clock menu more-arrow no yes

Filed under:

Gillaspie, Honeywell among Rays minor league award winners

The Rays handed out some postseason prospect awards Friday

It's not long until Casey Gillaspie will be batting in the middle of Tampa Bay's lineup
It's not long until Casey Gillaspie will be batting in the middle of Tampa Bay's lineup
Jim Donten

Friday, the Rays named all of their minor league award winners for the 2016 season. That group of players is highlighted by first baseman Casey GIllaspie and righty Brent Honeywell, who were named the team's hitter of the year and pitcher of the year, respectively.

Gillaspie led all Rays minor leaguers with 18 home runs, and his .866 OPS led all full-season players. The switch-hitter and former first-round pick got off to a nice start with Double-A Montgomery to earn a promotion to Triple-A Durham, where he hit even better. With the Bulls, he posted a .909 OPS and bashed 22 extra-base hits, including seven home runs, in 47 games.

Despite missing time with arm tenderness, Honeywell had a very good season with Class A-Advanced Charlotte and Montgomery. His 2.34 ERA led all Rays minor leaguers who pitched more than 100 innings, and his 1.03 WHIP was second among those pitchers. He struck out 117 and walked just 25 in 115 1/3 innings.

In addition to those awards, the Rays named outfielder Jake Fraley the baserunner of the year, catcher Nick Ciuffo the defensive player of the year, and righty Joe Serrapica the reliever of the year.

Fraley only played in 55 games after being selected in June's draft, but he still led the organization with 33 steals in 42 attempts, for a 78.6 success rate. He was successful on his final 13 attempts of the season, and his seven triples were tied for the New York-Penn League lead.

Ciuffo's defensive prowess is obvious in observers' eyes (BP $) and in stats. He threw out 27 of 46 attempted base stealers.

After being drafted in the 24th round from Fordham in June, Serrapica did not allow a run in 22 1/3 innings, although he did take the loss when Hudson Valley hosted the NYPL All-Star Game. He struck out 28 and allowed just 13 hits and five walks. His eight saves tied for fifth among Rays minor leaguers.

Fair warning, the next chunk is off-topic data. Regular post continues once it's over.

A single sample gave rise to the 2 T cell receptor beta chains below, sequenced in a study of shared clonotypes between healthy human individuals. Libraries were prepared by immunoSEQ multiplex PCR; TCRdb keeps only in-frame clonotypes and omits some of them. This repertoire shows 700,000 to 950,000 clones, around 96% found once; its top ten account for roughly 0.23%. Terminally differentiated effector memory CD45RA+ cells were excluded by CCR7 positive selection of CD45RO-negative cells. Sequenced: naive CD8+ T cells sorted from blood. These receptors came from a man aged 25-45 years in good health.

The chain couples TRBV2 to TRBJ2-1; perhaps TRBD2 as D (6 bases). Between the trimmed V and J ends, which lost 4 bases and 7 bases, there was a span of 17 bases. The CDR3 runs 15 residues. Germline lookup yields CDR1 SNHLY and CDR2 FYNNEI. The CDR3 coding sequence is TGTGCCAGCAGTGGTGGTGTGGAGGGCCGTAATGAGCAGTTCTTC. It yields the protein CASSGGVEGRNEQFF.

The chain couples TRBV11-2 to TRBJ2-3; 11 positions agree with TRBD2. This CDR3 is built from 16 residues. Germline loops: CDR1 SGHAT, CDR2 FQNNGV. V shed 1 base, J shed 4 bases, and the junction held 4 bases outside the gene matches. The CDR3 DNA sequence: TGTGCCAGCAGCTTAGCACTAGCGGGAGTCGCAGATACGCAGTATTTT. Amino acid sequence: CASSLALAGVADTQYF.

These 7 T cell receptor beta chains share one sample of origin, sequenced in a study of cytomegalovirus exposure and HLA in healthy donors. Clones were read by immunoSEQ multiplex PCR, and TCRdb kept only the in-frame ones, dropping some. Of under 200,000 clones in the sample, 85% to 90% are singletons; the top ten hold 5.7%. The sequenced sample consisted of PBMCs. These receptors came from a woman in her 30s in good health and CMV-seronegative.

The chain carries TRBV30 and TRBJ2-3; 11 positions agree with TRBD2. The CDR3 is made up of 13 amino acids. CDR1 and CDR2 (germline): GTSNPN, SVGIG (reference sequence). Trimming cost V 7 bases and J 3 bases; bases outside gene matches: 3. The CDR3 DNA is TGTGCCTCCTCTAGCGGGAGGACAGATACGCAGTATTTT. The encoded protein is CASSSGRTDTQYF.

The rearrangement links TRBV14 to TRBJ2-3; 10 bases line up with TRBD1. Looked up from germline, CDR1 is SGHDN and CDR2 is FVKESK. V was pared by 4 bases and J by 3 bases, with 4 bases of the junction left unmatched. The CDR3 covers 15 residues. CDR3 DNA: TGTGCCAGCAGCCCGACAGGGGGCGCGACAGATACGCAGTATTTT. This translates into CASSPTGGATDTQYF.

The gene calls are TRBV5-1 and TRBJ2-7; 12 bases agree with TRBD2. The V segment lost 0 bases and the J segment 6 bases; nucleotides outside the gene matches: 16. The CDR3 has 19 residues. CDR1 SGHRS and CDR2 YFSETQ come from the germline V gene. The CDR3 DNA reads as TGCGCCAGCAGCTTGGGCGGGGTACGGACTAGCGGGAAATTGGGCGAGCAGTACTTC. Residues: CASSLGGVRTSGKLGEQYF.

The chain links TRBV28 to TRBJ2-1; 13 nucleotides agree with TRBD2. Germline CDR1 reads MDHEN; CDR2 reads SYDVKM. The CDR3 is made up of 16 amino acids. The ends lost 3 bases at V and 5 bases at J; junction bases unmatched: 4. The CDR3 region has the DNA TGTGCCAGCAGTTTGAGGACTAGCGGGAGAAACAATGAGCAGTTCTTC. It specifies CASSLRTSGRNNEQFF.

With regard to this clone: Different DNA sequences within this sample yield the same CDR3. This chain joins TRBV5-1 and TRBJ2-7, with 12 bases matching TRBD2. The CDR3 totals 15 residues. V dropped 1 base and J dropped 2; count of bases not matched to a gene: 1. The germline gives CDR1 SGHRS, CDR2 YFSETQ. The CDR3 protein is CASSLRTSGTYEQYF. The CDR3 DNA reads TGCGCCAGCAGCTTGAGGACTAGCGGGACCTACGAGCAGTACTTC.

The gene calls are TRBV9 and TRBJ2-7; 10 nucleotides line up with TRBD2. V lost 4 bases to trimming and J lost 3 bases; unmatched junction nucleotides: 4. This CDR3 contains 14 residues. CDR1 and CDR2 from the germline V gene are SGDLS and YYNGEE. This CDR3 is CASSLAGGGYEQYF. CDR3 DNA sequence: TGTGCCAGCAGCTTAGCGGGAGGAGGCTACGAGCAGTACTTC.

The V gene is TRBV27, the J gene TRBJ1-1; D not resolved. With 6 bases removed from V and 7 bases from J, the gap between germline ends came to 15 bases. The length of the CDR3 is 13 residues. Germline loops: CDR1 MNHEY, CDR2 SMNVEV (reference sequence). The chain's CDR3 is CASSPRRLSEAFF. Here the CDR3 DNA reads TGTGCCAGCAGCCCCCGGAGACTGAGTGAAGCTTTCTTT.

Outfielder Zac Law was named the Erik Walker Community Champion. This award, which recognizes the player who exemplifies teamwork, sportsmanship and community involvement, is named for Erik Walker, who died following the 2006 season after his only year in professional baseball, when he was a star reliever for Hudson Valley.

Each Rays affiliate nominates one player for this honor, and the Rays Baseball Foundation will donate $2,500 to a charity of Law's choice.

Also announced were each affiliate's MVP winners.

Durham's Austin Pruitt was third among Rays minor leaguers with 149 strikeouts. That placed the righty second in the International League, and he was also fourth in innings and WHIP. He had a 3.76 ERA and was credited with the win in the Triple-A All-Star Game.

First baseman/outfielder Jake Bauers was named Montgomery's MVP. The Southern League All-Star, just 20 years old, was one of the youngest players in the league. His 14 home runs led the Biscuits, and among Southern League hitters, he was second in walks and fifth in on-base percentage. For the season, he batted .274 with a .789 OPS.

Righty Greg Harris took home Charlotte's MVP honors. He led the Florida State League with 134 strikeouts, and his 3.12 ERA was sixth. His 150 innings, which included a spot appearance with Durham to finish the season, were a career high.

Bowling Green's MVP was utility player Michael Russell. He took the field at six different positions for the Hot Rods and contributed at the plate and on the bases. He was fifth in the Midwest League in steals with 29, fourth on Bowling Green with a .293 average and third with a .381 OBP. He slugged eight home runs and posted a .830 OPS.

Lefty Travis Ott was Hudson Valley's MVP. He started the NYPL All-Star Game, and with good reason. He was 6-0 for the season with a tiny 1.06 ERA. He did not allow an earned run through his first 27 2/3 innings. He struck out 61 in 59 1/3 innings.

Outfielder Eleardo Cabrera was named Princeton's MVP. The Appalachian League All-Star led the league in hits and was second in total bases. Among Princeton hitters, his .311 was fifth, his .375 OBP was third and .466 slugging percentage was sixth. He was tied for the team lead with seven dingers.

The GCL Rays MVP was outfielder Jesus Sanchez. Entering the season as the team's 31st prospect according to Baseball America, Sanchez broke out with a strong season in both the Gulf Coast League and Appy League. He was 11th in the GCL with a .323 average, and his .872 OPS was 10th. He led the league with eight triples.

Catcher Ronaldo Hernandez and outfielder Sabriel Polanco were the MVPs of the organization's two Dominican Summer League affiliates. Hernandez, a Colombian native, was signed in the same period the Rays added Adrian Rondon and Jesus Sanchez. He batted .340, good for sixth in the DSL, with a .891 OPS. Polanco was the DSL Rays 2 star as the only player to slug over .400. He had a .812 OPS.

These players will be honored in ceremony before Friday's game against Boston, and they will be available to sign autographs down the right field line from 5:30 to 6:15.